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Backyard Brains iPhone Application Now Available. You can record your spikes in the field and on the go.

The SpikerBox allows you to amplify and listen to spikes in a cheap, portable, and easy way. Using the built-in headphone jack you can also record the spikes from your SpikerBox on a computer, but we all know modern laptops are way too bulky and are beginning to go out of style. What if you want to record and visualize your spikes, but only have your iPhone? Have no fear. You asked; we listened. The Backyard Brains iPhone Application is now available for download from the online App Store. What used to take a room full of equipment you can now fit in your hand. See some real recordings I made below from a cockroach; you don’t have to go to advanced college/graduate school to do this anymore!

Note: to go into the iPhone headphone jack, you need to modify a cable. It’s not too difficult; there needs to be 4.7 kOhm load in between the microphone and ground connections. You can also also order it from us if you don’t want to bust out your soldering iron and begin cutting cables.

Spikes on a Plane Revisited

In early March, Backyard Brains made history by doing the first neural recordings on a commercial airline flight. As professional scientists however, we know that experiments should be repeated before conclusions are made. On a flight from Chicago to Kansas City in late April, we again performed the experiment. Before that though, during our layover in Chicago, Greg was debugging some of our equipment at one of the laptop kiosks. I lost a bit of faith in the Homeland Security Department that day, as when we were actively soldering electronic components together at the airport, not one person even asked us what we were doing. Maybe it’s racial profiling, who knows.

Once we got on our plane to Kansas City and reached cruising altitude, we realized we needed to know what the pressure inside the cabin was, so we requested the steward to ask the captain. Here is a link to an audio recording of our inquiry:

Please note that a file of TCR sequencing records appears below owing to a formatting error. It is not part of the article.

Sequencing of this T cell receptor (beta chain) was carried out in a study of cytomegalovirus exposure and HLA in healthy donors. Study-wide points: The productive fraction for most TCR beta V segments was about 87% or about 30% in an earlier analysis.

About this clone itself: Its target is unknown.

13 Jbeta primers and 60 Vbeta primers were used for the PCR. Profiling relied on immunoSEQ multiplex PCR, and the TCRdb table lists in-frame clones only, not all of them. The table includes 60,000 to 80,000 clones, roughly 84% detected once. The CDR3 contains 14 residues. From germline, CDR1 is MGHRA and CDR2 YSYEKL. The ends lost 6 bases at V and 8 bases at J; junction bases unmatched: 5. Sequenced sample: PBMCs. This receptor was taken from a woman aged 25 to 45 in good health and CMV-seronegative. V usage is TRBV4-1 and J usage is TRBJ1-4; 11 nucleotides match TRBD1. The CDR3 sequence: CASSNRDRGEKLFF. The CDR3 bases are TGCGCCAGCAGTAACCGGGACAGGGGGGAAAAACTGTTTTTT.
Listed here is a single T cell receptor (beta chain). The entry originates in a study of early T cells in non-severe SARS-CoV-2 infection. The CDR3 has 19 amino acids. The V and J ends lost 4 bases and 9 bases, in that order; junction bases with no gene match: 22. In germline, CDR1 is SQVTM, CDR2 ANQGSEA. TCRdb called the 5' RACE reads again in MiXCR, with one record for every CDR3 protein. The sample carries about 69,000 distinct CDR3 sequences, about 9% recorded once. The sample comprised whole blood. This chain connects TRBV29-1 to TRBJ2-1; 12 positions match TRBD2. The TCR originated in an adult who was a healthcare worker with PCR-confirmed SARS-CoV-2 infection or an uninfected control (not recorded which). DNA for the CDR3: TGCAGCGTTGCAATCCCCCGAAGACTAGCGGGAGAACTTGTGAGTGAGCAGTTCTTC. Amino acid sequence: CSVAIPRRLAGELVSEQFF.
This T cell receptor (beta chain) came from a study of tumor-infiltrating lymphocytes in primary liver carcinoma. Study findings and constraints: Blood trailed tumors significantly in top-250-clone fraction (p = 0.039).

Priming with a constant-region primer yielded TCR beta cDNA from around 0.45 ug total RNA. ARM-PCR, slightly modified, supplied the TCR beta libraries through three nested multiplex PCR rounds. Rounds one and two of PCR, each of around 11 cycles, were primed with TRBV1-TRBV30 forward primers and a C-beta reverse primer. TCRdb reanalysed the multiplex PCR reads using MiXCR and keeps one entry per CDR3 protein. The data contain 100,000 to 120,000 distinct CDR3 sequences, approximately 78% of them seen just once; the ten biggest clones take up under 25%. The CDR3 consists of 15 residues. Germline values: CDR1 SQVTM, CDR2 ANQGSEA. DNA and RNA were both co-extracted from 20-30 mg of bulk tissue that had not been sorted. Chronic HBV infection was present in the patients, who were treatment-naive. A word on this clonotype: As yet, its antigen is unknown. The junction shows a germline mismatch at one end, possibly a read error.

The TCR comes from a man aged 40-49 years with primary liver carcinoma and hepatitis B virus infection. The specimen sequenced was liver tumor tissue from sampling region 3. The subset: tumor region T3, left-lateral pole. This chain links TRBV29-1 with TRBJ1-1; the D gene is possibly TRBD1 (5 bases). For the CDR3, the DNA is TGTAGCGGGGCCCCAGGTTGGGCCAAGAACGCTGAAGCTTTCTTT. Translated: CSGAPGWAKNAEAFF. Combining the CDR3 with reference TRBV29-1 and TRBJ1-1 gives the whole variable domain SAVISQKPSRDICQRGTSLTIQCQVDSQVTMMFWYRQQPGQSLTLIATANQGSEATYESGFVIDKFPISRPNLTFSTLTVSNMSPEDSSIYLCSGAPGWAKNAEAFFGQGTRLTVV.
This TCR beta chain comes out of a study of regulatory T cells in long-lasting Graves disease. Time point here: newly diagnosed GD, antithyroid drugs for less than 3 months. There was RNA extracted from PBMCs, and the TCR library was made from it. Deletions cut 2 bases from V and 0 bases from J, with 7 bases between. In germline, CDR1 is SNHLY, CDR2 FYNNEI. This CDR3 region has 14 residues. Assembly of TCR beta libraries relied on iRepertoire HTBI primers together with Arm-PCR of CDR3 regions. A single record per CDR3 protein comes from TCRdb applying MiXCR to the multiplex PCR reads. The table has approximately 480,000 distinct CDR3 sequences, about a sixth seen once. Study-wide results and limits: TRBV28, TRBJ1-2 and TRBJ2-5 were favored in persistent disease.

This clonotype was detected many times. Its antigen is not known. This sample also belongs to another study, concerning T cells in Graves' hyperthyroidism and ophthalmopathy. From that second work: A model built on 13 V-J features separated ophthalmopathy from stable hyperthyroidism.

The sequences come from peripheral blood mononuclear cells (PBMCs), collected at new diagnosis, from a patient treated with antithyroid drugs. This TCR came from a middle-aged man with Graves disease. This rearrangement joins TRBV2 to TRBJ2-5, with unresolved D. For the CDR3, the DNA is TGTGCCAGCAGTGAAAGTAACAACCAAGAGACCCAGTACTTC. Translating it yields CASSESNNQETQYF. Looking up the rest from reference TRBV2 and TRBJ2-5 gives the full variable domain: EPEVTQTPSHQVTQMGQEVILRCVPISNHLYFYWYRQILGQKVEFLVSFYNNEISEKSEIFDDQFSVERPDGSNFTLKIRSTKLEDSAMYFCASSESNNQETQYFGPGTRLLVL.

[audio:|titles=Spikes On A Plane Altitude Request]

We determined cabin pressure was at 7250 Aviator Units.

Unfortunately, the cockroach leg had begun to dry out, and the neural activity was very noisy. We were skeptical if it was real or not.

Doesn’t look like it. I (Tim) decided to try again on my return flight from Kansas City to Chicago, but I became a victim of my own brazenness. I literally walked through the security with the cockroaches in a clearly visible container in an open cardboard box (rather than in a small box in a shirt pocket, as in the past), and this time they didn’t let me go through. After speaking with the customer liaisons at United Airlines for half an hour, they decided it was up to the pilot captain to make the final call whether to let the cockroaches on board or not. I made an imprassioned plea to the captain (offering an honorary Ph.D. in exchange for honorary wings). He was good-spirited about it, and said “in the name of science education,” he would let me keep my cockroaches, but he made me promise to not do “spikes on a plane” on his airship (he was worried about escaped cockroaches getting into the wiring on the plane, which evidently has happened before). The liaisons double taped up the container just to be sure…

In the future, we’ll have to put the leg on the SpikerBox BEFORE we get into the airport. But we thank the good folks at United and Delta airlines for being such good sports about the whole thing.